The stances and blocking are pretty much the same as what I teach, so of course I like those as well. Catchers make their bones through their ability to block balls in the dirt, especially with a runner on third. All too often catchers want to “catch” those balls, which leads to disaster when the ball takes a bad hop and gets away. Coach Weaver shows how blocking the ball keeps it close, so runners (especially those on third) stay put. It takes some work to get catchers trained to let the ball hit their gear instead of trying to get it with their gloves, but it will definitely help you win a few more games.
One technique he advocates that I am not a fan of is having the throwing hand in a closed fist behind the glove with runners on base. His take is that it creates a faster transfer of the ball from the glove to the throwing hand. Honestly, I’m not convinced of that. And that comes from an ex-catcher who used to keep his throwing hand behind his glove at all times, because that’s how old I am. The Johnny Bench hand behind the shinguard didn’t come in until after I was pretty close to done. That being said, I wouldn’t stop a catcher from doing it if she’s comfortable. I’m just not sure it’s necessary. I’d need to see some hard numbers to convince me it’s the way to go.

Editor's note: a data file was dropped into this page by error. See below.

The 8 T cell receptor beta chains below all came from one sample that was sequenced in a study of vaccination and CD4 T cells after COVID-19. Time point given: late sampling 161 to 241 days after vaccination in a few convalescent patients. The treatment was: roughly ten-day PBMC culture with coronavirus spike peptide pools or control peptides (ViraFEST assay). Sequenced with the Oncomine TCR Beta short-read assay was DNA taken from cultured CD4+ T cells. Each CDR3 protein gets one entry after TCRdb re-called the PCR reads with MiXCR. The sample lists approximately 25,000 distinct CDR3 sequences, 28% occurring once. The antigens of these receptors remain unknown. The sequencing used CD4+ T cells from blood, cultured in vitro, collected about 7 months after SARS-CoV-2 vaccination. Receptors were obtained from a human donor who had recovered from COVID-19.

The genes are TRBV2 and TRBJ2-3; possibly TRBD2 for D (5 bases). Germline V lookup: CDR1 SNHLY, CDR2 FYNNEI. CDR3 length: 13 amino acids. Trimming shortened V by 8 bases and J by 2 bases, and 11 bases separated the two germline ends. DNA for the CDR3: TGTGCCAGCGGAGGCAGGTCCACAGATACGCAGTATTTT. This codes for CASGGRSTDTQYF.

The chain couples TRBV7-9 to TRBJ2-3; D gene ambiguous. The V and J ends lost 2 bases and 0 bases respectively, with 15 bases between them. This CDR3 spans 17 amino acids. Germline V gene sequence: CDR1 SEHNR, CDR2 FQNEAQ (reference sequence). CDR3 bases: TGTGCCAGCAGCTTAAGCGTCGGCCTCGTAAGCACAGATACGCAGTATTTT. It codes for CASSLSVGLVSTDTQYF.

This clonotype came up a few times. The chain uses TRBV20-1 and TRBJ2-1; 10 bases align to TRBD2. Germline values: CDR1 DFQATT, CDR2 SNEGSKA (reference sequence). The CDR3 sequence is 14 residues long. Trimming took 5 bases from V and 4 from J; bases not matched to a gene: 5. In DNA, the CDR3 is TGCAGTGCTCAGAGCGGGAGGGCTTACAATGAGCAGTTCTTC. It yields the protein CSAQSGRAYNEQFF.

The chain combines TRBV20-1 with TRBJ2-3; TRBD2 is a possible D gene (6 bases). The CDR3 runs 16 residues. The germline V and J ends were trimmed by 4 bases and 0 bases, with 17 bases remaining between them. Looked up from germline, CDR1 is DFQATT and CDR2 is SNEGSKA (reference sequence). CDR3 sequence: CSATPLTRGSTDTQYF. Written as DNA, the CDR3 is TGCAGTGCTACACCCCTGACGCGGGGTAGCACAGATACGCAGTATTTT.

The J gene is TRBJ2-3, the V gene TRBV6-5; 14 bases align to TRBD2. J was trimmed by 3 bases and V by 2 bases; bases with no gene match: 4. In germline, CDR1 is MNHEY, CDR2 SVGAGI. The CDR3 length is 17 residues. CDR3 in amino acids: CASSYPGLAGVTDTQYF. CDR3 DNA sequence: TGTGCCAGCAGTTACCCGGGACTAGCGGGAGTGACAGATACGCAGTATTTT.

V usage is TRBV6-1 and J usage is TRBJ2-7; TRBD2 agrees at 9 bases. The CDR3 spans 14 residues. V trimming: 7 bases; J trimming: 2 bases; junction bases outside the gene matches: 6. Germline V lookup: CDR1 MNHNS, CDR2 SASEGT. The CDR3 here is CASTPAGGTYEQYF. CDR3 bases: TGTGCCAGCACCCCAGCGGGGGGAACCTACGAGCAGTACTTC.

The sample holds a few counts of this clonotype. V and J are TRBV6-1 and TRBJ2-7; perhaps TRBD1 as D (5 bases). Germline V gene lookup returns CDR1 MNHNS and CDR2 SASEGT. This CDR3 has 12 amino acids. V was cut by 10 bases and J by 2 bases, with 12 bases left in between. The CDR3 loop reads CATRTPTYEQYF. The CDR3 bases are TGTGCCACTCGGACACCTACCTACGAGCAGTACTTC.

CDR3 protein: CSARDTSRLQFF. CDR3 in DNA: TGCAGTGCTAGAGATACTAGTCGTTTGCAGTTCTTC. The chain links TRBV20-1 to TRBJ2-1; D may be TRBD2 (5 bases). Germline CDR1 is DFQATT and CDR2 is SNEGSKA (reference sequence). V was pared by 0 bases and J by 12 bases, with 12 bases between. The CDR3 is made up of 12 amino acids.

The one thing I found as a negative to the video was it seemed a little ponderous to me. One of the reasons it runs 2 hours and 40 minutes is Coach Weaver has several kids, male and female, demonstrate the techniques. In a live setting it’s probably not a problem. On video it can feel like it’s taking forever. I actually found myself running it a 2X speed or more, which give Coach Weaver a bit of a chipmunk sound to his voice but speeds things along.
Here again, I will note that I’ve been teaching catchers for a while so a lot of the information wasn’t new to me. That may have colored my thinking as I watched it. If you’re coming at it new, all the repetition may be necessary so you can grasp the concepts. On the other hand, it’s video. If you need to see it again you can just run it back as many times as you want. A little judicious editing would be appealing in my book. Coach Weaver says he’s coming out with a new video soon, so perhaps he will incorporate that suggestion (which I have made to him directly).